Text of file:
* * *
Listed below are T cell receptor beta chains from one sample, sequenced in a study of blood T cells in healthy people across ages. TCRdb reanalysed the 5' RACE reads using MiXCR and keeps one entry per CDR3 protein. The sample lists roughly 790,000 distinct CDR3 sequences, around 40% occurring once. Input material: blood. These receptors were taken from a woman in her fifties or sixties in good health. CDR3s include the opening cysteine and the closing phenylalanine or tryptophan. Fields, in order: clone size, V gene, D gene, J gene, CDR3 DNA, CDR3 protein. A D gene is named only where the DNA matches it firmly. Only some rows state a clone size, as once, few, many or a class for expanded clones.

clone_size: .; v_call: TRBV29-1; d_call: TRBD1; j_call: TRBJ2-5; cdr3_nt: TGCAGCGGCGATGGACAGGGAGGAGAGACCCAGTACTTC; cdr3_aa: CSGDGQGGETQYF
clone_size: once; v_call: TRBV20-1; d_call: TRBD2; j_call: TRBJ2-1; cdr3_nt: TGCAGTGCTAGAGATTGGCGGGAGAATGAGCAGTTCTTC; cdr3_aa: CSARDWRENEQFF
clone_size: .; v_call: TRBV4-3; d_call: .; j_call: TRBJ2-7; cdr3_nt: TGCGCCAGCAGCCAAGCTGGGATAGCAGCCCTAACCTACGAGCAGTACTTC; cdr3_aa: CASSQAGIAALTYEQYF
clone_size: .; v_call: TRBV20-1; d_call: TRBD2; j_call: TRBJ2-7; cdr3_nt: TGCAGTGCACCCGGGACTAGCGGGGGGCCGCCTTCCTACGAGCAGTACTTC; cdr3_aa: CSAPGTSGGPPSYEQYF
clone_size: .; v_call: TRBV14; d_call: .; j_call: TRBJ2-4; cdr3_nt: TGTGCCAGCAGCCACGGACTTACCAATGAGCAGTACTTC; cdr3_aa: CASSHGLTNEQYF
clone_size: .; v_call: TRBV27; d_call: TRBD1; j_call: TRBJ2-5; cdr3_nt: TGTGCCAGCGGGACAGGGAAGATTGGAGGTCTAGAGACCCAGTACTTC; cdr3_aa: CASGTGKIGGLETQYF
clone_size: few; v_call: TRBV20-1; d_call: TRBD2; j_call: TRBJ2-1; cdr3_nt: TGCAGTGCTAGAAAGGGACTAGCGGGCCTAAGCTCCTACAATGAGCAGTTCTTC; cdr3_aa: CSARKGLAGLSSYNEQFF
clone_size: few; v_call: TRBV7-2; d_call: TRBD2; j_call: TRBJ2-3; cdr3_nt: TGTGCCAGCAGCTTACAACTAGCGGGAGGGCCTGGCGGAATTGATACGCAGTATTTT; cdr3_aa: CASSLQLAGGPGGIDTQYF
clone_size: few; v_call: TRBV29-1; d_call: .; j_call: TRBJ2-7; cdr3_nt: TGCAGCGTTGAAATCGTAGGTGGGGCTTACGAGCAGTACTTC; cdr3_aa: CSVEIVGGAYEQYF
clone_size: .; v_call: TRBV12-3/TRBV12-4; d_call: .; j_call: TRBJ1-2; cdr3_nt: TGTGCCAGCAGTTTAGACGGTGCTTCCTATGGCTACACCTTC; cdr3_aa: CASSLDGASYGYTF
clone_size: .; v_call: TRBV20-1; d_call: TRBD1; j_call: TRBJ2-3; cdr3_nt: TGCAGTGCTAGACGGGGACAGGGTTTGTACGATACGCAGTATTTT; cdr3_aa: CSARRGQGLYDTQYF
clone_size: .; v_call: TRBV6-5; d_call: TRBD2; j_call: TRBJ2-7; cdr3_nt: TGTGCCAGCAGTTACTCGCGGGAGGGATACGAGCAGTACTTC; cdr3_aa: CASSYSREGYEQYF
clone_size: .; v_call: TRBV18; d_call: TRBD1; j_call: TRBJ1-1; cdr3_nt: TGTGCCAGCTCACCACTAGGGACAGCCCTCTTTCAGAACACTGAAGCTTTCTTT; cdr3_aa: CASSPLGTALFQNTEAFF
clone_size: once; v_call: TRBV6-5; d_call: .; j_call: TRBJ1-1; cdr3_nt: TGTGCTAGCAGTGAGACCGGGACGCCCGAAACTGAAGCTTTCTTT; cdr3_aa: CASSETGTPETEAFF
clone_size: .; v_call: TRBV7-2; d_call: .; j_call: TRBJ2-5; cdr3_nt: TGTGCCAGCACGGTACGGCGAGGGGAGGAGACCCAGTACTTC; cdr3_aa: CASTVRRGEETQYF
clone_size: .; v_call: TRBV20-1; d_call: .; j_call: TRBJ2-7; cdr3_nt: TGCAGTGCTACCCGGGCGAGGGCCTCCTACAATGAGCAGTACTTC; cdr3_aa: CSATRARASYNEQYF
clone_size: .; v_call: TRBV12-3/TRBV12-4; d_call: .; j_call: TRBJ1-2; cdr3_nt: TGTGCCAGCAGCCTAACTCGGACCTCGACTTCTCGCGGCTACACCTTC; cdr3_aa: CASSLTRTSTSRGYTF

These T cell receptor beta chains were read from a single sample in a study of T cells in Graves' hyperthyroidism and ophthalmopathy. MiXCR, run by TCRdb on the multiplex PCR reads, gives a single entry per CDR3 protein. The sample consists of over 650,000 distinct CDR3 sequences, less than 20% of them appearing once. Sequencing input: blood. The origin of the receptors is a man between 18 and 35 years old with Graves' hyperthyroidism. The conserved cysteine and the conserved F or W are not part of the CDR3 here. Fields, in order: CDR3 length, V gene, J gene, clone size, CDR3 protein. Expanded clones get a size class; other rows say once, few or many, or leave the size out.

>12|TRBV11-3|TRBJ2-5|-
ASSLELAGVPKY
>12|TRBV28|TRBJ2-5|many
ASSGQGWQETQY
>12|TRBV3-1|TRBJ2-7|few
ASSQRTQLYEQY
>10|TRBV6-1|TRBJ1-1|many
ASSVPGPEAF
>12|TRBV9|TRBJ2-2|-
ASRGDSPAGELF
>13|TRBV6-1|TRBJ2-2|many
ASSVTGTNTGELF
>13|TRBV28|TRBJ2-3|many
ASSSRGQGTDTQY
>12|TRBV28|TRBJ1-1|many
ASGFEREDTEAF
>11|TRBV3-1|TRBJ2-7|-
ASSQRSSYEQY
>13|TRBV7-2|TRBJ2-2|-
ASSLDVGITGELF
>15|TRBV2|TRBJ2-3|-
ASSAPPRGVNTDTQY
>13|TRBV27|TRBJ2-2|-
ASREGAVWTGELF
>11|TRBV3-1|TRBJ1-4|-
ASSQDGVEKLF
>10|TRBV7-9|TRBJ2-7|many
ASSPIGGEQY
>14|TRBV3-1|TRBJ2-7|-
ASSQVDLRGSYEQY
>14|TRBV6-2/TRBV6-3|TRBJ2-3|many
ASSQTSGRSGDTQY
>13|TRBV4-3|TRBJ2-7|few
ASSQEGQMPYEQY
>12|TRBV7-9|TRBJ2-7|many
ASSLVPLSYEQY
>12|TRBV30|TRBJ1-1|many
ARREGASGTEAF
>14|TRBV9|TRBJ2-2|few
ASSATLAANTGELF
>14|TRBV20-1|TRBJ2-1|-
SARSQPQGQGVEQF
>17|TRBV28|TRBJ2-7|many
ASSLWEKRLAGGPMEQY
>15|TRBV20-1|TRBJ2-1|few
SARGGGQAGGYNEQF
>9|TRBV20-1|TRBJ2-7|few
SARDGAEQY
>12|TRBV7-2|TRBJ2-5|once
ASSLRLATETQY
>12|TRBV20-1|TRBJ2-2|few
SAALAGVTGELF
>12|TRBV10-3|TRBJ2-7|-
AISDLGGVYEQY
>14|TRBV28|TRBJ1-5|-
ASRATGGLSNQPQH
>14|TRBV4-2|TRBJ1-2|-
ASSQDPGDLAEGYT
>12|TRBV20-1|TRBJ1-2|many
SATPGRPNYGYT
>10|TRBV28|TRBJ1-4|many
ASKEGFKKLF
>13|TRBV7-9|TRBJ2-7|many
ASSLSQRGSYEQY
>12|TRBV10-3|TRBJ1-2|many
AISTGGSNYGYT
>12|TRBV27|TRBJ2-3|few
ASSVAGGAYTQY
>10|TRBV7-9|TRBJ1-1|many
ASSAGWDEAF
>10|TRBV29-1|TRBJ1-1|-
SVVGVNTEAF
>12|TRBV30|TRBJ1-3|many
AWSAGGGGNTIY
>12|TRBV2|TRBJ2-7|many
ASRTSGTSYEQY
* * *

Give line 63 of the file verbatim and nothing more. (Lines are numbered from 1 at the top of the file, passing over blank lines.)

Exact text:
ASSLWEKRLAGGPMEQY